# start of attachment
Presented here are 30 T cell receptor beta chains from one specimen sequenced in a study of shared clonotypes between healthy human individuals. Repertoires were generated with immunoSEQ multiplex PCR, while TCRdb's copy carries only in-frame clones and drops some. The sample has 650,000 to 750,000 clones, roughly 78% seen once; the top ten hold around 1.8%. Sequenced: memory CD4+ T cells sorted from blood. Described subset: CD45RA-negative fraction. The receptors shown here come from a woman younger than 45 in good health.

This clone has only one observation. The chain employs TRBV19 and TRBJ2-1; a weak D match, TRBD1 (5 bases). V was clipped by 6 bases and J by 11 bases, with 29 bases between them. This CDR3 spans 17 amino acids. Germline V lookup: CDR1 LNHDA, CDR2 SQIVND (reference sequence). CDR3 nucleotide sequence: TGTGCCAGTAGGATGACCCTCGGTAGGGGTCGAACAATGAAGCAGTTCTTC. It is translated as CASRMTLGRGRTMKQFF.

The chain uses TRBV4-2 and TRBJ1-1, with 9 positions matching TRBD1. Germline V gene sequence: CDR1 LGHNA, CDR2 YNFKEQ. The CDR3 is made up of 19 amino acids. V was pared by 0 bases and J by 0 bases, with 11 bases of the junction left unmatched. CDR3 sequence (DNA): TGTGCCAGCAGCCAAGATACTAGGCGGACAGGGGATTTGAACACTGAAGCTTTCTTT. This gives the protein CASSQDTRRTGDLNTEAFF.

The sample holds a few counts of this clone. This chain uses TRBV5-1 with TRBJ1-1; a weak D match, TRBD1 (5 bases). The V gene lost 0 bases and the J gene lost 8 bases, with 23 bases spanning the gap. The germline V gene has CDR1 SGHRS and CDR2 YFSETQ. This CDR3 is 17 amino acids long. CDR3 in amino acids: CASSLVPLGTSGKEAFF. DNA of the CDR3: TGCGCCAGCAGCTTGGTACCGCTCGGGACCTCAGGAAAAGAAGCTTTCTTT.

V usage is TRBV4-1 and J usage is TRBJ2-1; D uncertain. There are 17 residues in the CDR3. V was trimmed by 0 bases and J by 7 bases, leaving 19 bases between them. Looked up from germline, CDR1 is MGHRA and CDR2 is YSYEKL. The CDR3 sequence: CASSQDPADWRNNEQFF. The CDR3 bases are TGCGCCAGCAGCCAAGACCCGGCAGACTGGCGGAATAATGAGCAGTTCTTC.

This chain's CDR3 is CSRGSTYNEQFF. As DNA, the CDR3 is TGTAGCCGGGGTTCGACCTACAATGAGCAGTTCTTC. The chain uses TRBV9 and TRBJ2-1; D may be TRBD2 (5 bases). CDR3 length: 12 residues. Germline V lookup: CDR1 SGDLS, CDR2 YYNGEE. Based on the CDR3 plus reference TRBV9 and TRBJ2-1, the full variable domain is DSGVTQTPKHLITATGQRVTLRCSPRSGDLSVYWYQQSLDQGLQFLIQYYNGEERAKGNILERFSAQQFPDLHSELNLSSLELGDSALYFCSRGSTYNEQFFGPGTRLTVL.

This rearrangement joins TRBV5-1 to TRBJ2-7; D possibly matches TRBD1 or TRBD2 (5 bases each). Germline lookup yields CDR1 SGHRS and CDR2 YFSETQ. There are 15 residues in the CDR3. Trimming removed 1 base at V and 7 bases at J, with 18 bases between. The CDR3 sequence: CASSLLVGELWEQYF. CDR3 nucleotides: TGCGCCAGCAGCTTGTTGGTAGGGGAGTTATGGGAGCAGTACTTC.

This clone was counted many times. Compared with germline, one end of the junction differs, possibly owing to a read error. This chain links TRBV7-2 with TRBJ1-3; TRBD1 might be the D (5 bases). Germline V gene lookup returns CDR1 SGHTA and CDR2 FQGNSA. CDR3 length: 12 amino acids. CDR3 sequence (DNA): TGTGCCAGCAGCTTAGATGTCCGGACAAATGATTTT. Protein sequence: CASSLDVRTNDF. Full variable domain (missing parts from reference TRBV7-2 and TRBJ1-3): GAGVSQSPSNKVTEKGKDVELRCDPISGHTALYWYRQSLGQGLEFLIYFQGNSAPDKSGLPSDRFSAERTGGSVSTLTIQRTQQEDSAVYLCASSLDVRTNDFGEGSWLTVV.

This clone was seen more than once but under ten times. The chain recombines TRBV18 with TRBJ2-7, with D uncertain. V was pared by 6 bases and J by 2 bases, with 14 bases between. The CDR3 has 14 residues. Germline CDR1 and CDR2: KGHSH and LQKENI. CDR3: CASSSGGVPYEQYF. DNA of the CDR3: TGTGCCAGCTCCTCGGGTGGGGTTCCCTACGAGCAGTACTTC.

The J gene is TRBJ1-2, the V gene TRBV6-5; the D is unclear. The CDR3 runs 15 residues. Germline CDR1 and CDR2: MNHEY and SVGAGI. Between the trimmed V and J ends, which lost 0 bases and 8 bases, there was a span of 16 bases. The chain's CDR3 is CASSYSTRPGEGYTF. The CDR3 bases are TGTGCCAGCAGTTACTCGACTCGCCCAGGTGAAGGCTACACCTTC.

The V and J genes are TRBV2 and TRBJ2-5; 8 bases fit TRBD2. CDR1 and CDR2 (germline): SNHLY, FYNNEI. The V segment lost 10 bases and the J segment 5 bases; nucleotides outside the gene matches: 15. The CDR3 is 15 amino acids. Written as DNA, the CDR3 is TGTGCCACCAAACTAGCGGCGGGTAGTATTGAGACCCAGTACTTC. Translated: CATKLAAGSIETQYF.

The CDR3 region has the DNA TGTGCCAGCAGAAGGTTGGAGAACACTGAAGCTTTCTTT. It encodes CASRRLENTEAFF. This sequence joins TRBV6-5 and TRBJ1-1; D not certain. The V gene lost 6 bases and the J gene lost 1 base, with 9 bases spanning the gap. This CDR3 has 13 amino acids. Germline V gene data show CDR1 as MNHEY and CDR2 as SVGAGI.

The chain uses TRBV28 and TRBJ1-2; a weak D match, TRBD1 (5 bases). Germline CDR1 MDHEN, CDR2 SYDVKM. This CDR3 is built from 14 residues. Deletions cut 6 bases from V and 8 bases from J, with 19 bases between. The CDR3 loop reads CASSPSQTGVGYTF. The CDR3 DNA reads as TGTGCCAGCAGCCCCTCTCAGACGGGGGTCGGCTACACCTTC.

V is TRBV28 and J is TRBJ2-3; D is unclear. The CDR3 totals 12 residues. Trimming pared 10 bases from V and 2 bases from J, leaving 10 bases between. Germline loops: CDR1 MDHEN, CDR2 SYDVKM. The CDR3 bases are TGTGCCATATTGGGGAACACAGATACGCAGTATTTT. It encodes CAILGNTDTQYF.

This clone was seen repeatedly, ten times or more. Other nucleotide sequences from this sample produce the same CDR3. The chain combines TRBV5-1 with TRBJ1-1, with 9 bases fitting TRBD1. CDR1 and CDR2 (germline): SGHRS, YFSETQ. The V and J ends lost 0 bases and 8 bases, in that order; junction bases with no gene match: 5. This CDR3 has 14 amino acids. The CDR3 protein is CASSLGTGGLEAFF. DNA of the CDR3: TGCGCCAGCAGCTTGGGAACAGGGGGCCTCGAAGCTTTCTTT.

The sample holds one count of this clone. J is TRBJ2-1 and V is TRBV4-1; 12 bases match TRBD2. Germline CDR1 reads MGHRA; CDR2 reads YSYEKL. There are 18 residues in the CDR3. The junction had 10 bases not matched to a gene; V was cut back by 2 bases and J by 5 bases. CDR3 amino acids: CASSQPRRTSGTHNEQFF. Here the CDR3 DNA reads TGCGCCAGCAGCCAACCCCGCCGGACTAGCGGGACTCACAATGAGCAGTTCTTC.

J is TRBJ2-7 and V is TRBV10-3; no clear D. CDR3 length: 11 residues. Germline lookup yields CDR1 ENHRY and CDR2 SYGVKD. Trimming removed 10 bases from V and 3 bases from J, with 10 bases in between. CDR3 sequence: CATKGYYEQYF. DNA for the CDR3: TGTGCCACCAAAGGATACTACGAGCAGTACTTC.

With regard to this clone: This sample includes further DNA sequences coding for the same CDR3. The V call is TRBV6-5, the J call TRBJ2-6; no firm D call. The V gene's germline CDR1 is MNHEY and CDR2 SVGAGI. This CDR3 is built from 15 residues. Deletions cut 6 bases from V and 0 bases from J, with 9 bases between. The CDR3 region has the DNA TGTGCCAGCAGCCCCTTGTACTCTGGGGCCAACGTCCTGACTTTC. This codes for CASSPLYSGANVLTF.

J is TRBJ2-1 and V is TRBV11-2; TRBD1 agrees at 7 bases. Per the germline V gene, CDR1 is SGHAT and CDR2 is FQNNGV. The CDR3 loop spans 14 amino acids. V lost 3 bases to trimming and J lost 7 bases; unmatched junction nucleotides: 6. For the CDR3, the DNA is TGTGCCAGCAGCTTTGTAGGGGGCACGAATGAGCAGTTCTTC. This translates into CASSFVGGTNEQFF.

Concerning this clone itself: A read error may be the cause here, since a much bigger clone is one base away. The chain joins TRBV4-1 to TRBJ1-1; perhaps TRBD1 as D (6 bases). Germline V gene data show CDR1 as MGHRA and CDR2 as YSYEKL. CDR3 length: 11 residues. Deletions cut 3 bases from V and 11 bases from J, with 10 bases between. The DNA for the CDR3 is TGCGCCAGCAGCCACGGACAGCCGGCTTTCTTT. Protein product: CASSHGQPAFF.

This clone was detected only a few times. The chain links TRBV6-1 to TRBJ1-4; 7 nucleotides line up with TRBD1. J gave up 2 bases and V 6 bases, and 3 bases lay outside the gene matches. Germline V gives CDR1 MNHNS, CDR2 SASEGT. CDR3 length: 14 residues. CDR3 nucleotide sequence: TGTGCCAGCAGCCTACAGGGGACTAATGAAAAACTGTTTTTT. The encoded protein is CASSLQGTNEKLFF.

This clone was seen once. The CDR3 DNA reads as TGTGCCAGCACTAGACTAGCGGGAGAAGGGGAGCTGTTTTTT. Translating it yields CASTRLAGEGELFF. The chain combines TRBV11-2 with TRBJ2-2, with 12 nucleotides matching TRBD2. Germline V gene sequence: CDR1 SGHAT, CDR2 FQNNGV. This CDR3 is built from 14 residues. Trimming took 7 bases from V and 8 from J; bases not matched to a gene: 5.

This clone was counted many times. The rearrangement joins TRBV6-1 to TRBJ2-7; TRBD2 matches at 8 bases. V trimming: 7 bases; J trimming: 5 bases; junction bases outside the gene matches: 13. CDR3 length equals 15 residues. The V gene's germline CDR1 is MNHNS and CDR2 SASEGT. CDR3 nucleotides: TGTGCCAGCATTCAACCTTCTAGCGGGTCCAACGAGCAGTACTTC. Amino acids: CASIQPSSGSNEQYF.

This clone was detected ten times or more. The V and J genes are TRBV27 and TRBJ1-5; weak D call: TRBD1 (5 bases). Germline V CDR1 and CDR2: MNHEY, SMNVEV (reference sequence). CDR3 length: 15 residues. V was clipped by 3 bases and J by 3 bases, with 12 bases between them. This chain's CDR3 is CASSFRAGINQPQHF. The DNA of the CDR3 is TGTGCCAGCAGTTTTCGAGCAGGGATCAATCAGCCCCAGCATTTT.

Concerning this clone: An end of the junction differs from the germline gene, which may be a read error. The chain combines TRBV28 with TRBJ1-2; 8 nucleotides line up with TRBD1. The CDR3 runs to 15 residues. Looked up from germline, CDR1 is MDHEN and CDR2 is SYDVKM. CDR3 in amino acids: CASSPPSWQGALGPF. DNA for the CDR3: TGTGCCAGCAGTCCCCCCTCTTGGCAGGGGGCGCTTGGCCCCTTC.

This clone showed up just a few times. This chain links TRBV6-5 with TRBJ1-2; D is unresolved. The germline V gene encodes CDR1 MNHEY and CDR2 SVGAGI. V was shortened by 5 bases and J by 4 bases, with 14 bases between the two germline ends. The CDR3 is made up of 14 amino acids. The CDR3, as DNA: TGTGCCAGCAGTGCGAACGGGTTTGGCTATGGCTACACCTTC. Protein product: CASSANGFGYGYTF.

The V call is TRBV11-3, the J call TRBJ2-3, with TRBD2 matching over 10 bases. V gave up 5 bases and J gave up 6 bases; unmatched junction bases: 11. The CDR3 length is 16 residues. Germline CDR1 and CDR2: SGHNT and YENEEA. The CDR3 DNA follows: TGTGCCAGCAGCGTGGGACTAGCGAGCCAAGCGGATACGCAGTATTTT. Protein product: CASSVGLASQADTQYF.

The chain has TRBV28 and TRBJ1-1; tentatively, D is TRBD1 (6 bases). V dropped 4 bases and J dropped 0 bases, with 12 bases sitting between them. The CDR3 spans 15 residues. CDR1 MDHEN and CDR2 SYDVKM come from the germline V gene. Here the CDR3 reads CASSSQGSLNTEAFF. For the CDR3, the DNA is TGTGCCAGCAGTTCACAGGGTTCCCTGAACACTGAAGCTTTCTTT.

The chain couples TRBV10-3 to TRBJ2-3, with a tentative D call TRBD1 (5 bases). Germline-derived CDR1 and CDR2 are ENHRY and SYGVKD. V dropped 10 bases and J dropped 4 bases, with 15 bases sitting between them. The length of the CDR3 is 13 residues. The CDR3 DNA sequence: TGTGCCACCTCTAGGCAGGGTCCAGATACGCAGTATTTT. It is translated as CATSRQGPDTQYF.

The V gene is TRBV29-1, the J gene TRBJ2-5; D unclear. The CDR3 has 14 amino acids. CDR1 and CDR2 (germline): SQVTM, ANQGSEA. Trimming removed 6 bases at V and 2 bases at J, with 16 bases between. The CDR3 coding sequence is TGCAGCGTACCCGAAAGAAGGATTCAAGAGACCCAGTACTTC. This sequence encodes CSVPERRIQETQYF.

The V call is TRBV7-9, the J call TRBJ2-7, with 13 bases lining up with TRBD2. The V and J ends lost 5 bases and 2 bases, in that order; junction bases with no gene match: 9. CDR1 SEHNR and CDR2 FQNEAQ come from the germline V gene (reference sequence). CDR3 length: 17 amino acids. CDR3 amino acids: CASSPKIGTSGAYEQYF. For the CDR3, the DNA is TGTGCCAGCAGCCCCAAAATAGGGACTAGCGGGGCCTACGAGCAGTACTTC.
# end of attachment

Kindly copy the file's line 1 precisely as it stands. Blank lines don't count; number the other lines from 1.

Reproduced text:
Presented here are 30 T cell receptor beta chains from one specimen sequenced in a study of shared clonotypes between healthy human individuals. Repertoires were generated with immunoSEQ multiplex PCR, while TCRdb's copy carries only in-frame clones and drops some. The sample has 650,000 to 750,000 clones, roughly 78% seen once; the top ten hold around 1.8%. Sequenced: memory CD4+ T cells sorted from blood. Described subset: CD45RA-negative fraction. The receptors shown here come from a woman younger than 45 in good health.